The Search For The Mythological Magical Business Model Bullet

from the give-it-up,-it-doesn't-exist dept

One of the things I've noticed over the past few years, in discussing the various business models that are working for content creators, is that one of the regular criticisms we get is that "this won't work for 'x'." Or something along those lines. Basically, they want to write off any success story as an exception, and yet they like to use any "failure" of a business model experiment as proof that innovative business models can't work. That all seems backwards to me (after all, if a single failure disproves a business model, then we can conclude that the business of selling CDs or movies "failed" the first time one of those offerings flopped).

I was thinking about this a bit more after reading Mathew Ingram's take on Paul Biggar's long post mortem on why his greatly hyped NewsTilt collapsed and shut down after just a few months. That post is interesting, though not surprising if you've ever worked in a startup (especially one that's failed). NewsTilt was trying to "solve" the "problems" facing the journalism business, but the founders admitted they didn't really care about journalism that much -- which was a pretty big problem. Still, what caught my attention at the end of Ingram's post, was where he notes (paraphrasing David Cohn of the journalism startup
There is no magic bullet that will suddenly save the media industry, or transform ordinary journalists into independent-thinking online media businesses.
I'd expand on that, and note that there is no "magic bullet" that will suddenly save any content industry that's in a state of disruption today. And that's okay. But it's part of the problem. The folks who were used to being able to rely on artificial scarcities had a crutch for a business model. It let them lean on that artificial backstop, rather than really think about more creative (and, potentially, better) business models. But, just as relying too much on crutches without exercising your legs can make those muscles atrophy, those who rely too much on artificial scarcity let their creative business modeling ability atrophy as well. So they all want to know what the "magic bullet" is, and have trouble accepting any answer that doesn't involve a magic bullet. If it's not a magic bullet, it's an "exception" or it "won't scale," and thus, it doesn't matter.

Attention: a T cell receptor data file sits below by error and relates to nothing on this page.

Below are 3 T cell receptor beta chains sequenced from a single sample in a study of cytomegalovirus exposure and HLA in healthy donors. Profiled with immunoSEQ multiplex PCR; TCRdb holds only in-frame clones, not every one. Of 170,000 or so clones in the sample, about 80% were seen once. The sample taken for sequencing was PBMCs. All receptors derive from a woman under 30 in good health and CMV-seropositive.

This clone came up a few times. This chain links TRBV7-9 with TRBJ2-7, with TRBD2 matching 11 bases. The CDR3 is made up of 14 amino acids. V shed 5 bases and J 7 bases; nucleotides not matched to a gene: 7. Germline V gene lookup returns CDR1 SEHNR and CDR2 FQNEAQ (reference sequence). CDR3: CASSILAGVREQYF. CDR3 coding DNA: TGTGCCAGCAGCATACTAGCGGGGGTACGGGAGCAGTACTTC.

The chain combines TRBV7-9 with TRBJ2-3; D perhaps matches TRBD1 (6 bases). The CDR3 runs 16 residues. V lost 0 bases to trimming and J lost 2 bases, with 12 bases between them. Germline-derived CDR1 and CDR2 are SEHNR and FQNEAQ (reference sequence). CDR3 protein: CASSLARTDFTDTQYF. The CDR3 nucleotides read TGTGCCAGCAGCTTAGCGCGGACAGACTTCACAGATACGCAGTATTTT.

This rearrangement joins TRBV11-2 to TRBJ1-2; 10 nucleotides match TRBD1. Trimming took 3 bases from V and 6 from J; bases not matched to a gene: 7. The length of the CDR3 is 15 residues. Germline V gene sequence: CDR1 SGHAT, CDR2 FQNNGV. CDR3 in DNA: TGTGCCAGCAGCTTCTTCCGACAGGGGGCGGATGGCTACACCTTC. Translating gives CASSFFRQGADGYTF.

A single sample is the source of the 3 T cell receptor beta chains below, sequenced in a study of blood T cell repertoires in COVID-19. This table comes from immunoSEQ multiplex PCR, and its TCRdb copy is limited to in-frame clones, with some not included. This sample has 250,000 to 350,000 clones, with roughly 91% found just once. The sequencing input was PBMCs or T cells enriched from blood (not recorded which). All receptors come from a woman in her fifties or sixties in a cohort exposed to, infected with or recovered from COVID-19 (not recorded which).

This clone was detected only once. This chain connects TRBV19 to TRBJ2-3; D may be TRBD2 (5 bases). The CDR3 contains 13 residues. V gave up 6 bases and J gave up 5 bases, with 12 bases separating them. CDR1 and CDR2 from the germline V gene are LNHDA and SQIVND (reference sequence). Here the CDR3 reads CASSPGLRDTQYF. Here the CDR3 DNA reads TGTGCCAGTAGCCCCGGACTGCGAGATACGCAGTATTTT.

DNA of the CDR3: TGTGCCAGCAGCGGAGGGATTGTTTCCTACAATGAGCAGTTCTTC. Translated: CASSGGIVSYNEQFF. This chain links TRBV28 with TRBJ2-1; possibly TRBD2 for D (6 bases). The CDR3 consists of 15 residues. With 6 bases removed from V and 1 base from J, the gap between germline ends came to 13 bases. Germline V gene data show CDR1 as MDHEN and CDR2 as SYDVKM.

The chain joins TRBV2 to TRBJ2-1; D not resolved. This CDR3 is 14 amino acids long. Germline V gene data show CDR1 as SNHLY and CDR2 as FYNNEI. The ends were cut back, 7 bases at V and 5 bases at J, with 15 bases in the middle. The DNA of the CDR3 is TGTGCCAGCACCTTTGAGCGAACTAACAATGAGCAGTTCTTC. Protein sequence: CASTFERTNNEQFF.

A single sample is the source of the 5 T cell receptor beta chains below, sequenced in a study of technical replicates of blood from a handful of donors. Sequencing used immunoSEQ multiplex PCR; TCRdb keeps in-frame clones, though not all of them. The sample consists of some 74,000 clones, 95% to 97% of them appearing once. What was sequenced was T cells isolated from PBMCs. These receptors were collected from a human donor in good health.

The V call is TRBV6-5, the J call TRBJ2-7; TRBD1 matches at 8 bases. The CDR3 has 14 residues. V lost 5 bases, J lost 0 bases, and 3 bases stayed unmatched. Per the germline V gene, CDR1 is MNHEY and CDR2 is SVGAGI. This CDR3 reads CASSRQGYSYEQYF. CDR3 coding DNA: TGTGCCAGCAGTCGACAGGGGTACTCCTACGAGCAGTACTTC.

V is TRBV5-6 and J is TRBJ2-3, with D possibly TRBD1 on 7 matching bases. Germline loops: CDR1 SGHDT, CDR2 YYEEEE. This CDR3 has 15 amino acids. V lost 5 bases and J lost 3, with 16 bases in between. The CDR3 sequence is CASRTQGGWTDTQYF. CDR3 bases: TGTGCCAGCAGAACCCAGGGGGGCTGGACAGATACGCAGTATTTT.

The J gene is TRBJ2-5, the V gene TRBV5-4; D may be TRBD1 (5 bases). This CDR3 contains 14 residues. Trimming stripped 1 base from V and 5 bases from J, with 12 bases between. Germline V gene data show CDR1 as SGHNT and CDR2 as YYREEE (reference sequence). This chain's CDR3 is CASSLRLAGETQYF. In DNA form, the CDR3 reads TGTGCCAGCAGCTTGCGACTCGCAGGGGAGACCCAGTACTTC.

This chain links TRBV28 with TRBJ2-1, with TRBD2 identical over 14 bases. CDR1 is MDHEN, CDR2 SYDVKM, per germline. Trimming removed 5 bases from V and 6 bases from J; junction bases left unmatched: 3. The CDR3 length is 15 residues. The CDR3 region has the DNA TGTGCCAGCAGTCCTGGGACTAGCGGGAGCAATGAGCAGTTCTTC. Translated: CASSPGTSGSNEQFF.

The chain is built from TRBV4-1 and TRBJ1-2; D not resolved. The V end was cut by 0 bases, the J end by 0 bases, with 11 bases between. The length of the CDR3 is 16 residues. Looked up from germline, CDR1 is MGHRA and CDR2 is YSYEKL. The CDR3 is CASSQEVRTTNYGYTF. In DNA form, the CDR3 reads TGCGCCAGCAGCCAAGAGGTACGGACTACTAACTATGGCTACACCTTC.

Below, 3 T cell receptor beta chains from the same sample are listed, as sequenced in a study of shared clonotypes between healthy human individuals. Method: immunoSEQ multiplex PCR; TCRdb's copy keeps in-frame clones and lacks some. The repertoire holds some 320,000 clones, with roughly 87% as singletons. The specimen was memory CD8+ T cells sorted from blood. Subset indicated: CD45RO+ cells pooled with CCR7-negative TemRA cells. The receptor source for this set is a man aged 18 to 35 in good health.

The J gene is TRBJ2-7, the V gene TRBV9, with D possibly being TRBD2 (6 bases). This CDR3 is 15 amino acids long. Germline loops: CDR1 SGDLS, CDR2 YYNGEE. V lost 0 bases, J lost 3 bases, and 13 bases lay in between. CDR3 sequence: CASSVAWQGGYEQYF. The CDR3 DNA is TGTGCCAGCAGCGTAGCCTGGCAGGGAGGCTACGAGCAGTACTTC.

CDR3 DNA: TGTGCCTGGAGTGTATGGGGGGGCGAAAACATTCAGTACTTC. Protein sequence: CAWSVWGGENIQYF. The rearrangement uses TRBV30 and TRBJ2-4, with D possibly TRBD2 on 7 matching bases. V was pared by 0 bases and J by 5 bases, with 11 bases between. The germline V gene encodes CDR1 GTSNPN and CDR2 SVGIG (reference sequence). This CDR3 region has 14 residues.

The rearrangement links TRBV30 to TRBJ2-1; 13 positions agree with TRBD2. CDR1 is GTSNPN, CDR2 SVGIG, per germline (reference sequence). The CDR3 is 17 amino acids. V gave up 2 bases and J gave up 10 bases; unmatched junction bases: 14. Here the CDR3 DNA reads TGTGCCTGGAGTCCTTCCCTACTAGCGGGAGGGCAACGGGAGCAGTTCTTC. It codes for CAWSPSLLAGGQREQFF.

But that's a huge mistake. Because one way or another, all of these industries are changing rapidly. And while certain models will become more standard, none will be a magic bullet. It's always going to involve experimenting and adjusting as the world changes. Those who are waiting for the magic bullet seem to think that if they just keep asking for a magic bullet, the old models crumbling around them will stay up. That's not how it works. The old models are crumbling, whether or not there's a magic bullet. So rather than complaining about the lack of a magic bullet, isn't it about time you started experimenting with what is out there?
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Filed Under: business models, magic bullet

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  1. icon
    Richard (profile), 4 Oct 2010 @ 10:28am

    The magic bullet is...

    The if you follow the following three rules

    1) Don't suck.

    2) Don't try to rip people off.

    3) Get your message out.

    then I guarantee success.

    Most of the "business model variation" lies in how you achieve number 3 - and of course number 1 is very non-trivial.

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